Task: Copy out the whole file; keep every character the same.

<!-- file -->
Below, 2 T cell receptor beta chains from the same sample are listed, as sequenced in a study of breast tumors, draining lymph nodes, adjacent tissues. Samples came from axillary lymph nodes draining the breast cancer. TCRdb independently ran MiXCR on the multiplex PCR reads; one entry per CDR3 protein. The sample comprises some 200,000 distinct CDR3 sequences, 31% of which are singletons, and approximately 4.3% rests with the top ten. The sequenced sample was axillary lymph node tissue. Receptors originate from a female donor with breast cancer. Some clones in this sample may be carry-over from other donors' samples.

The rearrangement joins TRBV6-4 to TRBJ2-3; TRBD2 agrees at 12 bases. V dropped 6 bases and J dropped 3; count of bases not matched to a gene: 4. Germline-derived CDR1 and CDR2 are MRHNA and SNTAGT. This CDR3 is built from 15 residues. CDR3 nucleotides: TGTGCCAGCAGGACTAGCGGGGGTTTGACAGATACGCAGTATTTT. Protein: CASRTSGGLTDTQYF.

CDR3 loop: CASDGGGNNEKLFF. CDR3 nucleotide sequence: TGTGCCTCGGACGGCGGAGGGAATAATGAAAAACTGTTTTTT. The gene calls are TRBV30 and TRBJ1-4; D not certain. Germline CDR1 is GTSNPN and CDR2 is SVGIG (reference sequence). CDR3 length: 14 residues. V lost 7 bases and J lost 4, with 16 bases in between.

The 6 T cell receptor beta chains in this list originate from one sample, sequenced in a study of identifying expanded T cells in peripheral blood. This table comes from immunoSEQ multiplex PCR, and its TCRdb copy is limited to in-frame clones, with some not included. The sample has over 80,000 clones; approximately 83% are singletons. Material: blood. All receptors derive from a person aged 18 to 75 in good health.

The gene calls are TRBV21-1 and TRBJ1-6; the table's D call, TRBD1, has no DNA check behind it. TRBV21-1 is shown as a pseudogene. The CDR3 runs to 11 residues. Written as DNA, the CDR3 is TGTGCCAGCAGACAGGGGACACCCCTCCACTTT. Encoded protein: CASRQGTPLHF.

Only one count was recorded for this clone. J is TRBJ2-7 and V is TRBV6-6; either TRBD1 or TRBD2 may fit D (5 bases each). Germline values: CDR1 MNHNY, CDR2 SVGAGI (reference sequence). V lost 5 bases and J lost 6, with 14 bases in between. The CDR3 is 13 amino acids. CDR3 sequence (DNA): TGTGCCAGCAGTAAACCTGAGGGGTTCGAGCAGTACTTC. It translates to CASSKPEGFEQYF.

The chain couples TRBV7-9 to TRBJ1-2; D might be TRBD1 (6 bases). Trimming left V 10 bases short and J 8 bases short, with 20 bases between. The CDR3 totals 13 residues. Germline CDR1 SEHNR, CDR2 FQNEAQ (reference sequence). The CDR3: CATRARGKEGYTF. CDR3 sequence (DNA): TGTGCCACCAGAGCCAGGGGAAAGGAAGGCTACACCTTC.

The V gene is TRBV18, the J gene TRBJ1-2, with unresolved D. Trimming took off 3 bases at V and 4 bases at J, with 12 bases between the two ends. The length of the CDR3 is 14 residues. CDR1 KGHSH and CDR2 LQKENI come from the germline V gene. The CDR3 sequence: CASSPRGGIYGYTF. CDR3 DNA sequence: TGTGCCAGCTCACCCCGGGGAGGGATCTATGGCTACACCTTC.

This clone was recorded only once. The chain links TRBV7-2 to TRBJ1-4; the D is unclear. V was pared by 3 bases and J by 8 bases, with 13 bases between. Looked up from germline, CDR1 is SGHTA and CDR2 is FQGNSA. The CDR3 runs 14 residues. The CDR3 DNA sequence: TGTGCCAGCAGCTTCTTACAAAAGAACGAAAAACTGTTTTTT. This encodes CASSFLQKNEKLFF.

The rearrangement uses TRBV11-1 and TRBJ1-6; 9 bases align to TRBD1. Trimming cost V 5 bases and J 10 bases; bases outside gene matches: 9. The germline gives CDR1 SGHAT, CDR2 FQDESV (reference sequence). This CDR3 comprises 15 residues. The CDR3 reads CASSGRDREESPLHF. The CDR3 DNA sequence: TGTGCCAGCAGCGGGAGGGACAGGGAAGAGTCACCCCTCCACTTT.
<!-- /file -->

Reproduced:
Below, 2 T cell receptor beta chains from the same sample are listed, as sequenced in a study of breast tumors, draining lymph nodes, adjacent tissues. Samples came from axillary lymph nodes draining the breast cancer. TCRdb independently ran MiXCR on the multiplex PCR reads; one entry per CDR3 protein. The sample comprises some 200,000 distinct CDR3 sequences, 31% of which are singletons, and approximately 4.3% rests with the top ten. The sequenced sample was axillary lymph node tissue. Receptors originate from a female donor with breast cancer. Some clones in this sample may be carry-over from other donors' samples.

The rearrangement joins TRBV6-4 to TRBJ2-3; TRBD2 agrees at 12 bases. V dropped 6 bases and J dropped 3; count of bases not matched to a gene: 4. Germline-derived CDR1 and CDR2 are MRHNA and SNTAGT. This CDR3 is built from 15 residues. CDR3 nucleotides: TGTGCCAGCAGGACTAGCGGGGGTTTGACAGATACGCAGTATTTT. Protein: CASRTSGGLTDTQYF.

CDR3 loop: CASDGGGNNEKLFF. CDR3 nucleotide sequence: TGTGCCTCGGACGGCGGAGGGAATAATGAAAAACTGTTTTTT. The gene calls are TRBV30 and TRBJ1-4; D not certain. Germline CDR1 is GTSNPN and CDR2 is SVGIG (reference sequence). CDR3 length: 14 residues. V lost 7 bases and J lost 4, with 16 bases in between.

The 6 T cell receptor beta chains in this list originate from one sample, sequenced in a study of identifying expanded T cells in peripheral blood. This table comes from immunoSEQ multiplex PCR, and its TCRdb copy is limited to in-frame clones, with some not included. The sample has over 80,000 clones; approximately 83% are singletons. Material: blood. All receptors derive from a person aged 18 to 75 in good health.

The gene calls are TRBV21-1 and TRBJ1-6; the table's D call, TRBD1, has no DNA check behind it. TRBV21-1 is shown as a pseudogene. The CDR3 runs to 11 residues. Written as DNA, the CDR3 is TGTGCCAGCAGACAGGGGACACCCCTCCACTTT. Encoded protein: CASRQGTPLHF.

Only one count was recorded for this clone. J is TRBJ2-7 and V is TRBV6-6; either TRBD1 or TRBD2 may fit D (5 bases each). Germline values: CDR1 MNHNY, CDR2 SVGAGI (reference sequence). V lost 5 bases and J lost 6, with 14 bases in between. The CDR3 is 13 amino acids. CDR3 sequence (DNA): TGTGCCAGCAGTAAACCTGAGGGGTTCGAGCAGTACTTC. It translates to CASSKPEGFEQYF.

The chain couples TRBV7-9 to TRBJ1-2; D might be TRBD1 (6 bases). Trimming left V 10 bases short and J 8 bases short, with 20 bases between. The CDR3 totals 13 residues. Germline CDR1 SEHNR, CDR2 FQNEAQ (reference sequence). The CDR3: CATRARGKEGYTF. CDR3 sequence (DNA): TGTGCCACCAGAGCCAGGGGAAAGGAAGGCTACACCTTC.

The V gene is TRBV18, the J gene TRBJ1-2, with unresolved D. Trimming took off 3 bases at V and 4 bases at J, with 12 bases between the two ends. The length of the CDR3 is 14 residues. CDR1 KGHSH and CDR2 LQKENI come from the germline V gene. The CDR3 sequence: CASSPRGGIYGYTF. CDR3 DNA sequence: TGTGCCAGCTCACCCCGGGGAGGGATCTATGGCTACACCTTC.

This clone was recorded only once. The chain links TRBV7-2 to TRBJ1-4; the D is unclear. V was pared by 3 bases and J by 8 bases, with 13 bases between. Looked up from germline, CDR1 is SGHTA and CDR2 is FQGNSA. The CDR3 runs 14 residues. The CDR3 DNA sequence: TGTGCCAGCAGCTTCTTACAAAAGAACGAAAAACTGTTTTTT. This encodes CASSFLQKNEKLFF.

The rearrangement uses TRBV11-1 and TRBJ1-6; 9 bases align to TRBD1. Trimming cost V 5 bases and J 10 bases; bases outside gene matches: 9. The germline gives CDR1 SGHAT, CDR2 FQDESV (reference sequence). This CDR3 comprises 15 residues. The CDR3 reads CASSGRDREESPLHF. The CDR3 DNA sequence: TGTGCCAGCAGCGGGAGGGACAGGGAAGAGTCACCCCTCCACTTT.